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Could Friday’s news that the Securities and Exchange Commission is bringing civil charges of fraud against Goldman Sachs be the tip of the iceberg? Consider what has happened since then.

The German government is considering legal action against Goldman.

British Prime Minister Gordon Brown called for investigations into the bank’s role in the mortgage market.

“The SEC is investigating whether other mortgage deals arranged by some of Wall Street’s biggest firms may have crossed the line into misleading investors.

S.E.C. Enforcement Director Robert Khuzami told CNBC, “We have brought and will continue to pursue cases involving the products and practices related to the financial crisis.” … a wide range of cases are currently being investigated.”

Subprime mortgage king Countrywide is also in the crosshairs:

“Federal criminal investigators looking into the collapse of Countrywide Financial Corp. have been calling witnesses before a grand jury, say people familiar with the matter.”

Former Goldman employees are starting to talk, implicating company execs up to and including CEO Lloyd Blankfein in Goldman’s profiting from the housing market collapse.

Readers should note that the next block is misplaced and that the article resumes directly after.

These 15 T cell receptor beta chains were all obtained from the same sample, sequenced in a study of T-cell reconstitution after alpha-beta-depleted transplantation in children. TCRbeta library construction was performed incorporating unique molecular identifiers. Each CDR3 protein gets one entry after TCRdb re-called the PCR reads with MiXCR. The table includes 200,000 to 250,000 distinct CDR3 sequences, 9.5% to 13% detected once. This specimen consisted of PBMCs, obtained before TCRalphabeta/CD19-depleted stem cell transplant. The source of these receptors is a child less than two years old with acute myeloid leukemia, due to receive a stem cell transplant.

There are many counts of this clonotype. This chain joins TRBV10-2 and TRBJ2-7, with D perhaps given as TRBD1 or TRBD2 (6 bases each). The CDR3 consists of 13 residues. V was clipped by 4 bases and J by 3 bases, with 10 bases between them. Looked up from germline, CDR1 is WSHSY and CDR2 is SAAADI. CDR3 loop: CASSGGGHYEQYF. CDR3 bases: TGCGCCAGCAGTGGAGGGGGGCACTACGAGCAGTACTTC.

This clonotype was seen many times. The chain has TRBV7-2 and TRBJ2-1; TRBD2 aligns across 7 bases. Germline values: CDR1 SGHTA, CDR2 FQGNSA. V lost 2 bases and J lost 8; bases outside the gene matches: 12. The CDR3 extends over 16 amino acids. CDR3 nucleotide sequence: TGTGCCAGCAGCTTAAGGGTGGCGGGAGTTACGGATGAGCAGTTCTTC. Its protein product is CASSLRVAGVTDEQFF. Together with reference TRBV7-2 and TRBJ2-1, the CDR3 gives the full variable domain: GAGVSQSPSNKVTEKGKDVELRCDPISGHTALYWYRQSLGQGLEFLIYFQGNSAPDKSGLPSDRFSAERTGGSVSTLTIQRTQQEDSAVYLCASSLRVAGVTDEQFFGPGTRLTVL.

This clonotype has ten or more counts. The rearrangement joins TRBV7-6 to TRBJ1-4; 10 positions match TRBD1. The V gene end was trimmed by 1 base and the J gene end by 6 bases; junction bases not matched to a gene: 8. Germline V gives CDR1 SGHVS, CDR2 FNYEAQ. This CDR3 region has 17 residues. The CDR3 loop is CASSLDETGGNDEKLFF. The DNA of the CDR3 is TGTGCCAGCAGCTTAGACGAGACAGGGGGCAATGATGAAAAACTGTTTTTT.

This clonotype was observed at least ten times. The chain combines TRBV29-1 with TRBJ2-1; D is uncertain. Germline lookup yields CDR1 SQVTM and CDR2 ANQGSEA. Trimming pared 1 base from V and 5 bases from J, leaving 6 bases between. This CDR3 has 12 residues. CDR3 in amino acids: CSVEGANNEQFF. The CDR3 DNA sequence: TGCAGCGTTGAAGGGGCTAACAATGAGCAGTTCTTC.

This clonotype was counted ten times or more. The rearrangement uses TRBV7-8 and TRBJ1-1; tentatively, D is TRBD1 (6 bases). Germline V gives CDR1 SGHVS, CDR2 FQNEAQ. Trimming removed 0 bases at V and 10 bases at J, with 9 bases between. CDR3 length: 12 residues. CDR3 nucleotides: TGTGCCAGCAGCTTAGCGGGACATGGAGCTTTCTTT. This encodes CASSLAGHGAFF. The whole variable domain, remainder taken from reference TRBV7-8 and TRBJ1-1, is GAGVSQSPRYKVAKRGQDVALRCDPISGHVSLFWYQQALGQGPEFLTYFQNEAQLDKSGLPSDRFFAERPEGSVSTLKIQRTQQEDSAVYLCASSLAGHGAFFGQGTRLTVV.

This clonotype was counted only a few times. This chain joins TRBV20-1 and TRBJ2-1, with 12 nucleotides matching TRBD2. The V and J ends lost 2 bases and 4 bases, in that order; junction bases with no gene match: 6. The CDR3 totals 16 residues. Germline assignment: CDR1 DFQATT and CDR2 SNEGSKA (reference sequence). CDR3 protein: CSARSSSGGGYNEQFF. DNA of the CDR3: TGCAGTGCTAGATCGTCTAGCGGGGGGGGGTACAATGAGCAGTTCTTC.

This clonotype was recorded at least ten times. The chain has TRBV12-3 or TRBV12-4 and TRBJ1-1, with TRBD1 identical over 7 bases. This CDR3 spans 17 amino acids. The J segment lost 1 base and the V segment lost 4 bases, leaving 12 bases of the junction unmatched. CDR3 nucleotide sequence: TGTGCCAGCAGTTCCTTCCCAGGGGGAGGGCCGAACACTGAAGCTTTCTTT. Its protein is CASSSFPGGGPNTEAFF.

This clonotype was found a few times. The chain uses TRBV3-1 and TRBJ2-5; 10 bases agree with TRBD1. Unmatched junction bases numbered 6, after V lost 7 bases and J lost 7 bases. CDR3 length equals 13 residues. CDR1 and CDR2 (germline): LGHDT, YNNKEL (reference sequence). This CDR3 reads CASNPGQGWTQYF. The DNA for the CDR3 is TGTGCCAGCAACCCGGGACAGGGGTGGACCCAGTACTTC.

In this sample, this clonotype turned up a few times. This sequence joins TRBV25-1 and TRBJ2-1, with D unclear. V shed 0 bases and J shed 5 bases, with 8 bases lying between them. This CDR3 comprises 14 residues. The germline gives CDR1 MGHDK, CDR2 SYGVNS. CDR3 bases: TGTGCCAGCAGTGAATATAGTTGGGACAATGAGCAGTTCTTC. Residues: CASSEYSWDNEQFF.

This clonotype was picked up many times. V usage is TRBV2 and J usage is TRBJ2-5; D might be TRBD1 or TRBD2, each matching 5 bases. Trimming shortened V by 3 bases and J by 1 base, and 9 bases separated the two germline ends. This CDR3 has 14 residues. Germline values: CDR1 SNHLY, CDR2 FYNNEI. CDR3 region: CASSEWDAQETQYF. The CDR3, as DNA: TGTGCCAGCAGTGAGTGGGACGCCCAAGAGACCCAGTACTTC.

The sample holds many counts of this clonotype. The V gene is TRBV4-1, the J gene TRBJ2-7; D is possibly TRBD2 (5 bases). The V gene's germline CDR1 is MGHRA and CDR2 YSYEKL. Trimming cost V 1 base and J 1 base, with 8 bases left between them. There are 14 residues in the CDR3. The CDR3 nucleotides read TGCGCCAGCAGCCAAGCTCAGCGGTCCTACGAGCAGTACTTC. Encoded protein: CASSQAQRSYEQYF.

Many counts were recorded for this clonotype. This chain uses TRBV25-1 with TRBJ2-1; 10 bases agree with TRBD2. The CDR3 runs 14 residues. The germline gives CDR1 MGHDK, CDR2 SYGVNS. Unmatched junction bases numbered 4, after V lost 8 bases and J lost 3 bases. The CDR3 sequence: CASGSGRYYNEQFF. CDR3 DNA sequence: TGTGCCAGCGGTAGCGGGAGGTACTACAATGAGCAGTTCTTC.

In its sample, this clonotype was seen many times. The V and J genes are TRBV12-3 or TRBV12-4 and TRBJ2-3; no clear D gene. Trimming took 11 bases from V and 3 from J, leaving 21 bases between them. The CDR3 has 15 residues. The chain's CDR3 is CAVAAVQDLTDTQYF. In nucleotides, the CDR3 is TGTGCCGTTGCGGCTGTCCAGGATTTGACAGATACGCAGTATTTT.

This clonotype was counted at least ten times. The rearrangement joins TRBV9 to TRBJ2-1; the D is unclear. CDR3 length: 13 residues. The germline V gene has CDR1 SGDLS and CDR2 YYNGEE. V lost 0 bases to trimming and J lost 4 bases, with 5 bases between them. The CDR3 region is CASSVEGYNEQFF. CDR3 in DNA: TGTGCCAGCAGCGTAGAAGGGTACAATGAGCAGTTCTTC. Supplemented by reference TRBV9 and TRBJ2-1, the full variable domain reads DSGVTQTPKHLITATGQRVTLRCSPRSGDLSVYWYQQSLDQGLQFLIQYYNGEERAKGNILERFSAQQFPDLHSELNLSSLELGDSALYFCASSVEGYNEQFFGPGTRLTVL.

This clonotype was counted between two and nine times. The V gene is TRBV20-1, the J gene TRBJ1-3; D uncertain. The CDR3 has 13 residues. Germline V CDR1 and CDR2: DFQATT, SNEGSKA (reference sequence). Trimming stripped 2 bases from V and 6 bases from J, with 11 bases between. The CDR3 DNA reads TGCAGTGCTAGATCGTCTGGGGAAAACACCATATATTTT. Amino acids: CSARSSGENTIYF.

Dylan Ratigan has a basic explanation of what Goldman and others were doing. The analogy goes like this—they were selling cars with faulty brakes and then taking out life insurance policies on the people to whom those cars were sold.

But it was even more sinister than that. Goldman not only sold the car with faulty brakes, while telling the buyers that the brakes were good, they designed the car to have faulty brakes, knowing that it was going to crash at some point. So they profited on both ends, selling the car they knew would crash and then collecting the life insurance when it crashed.

Those who are quick to dismiss the charges against Goldman as a tempest in a teapot, something that will quickly blow over after the firm pays a small (relative to their size) fine and goes on their merry way should remember this. It was a night watchman who found a piece of tape on a lock on a door at the Watergate Hotel which led to an investigation which culminated in the resignation of a president.

The question now is do we have a modern-day Woodward and Bernstein? Do we have a modern-day Ben Bradlee who will defy the powers that be and publish the information those reporters uncover in spite of the possible repercussions that those powers may bring to bear? Do we have a modern-day Sam Ervin in Congress? Is there a modern-day John Dean? An ethical person with inside knowledge of the activities at Goldman and other Wall Street giants who is willing to talk?

Time will tell.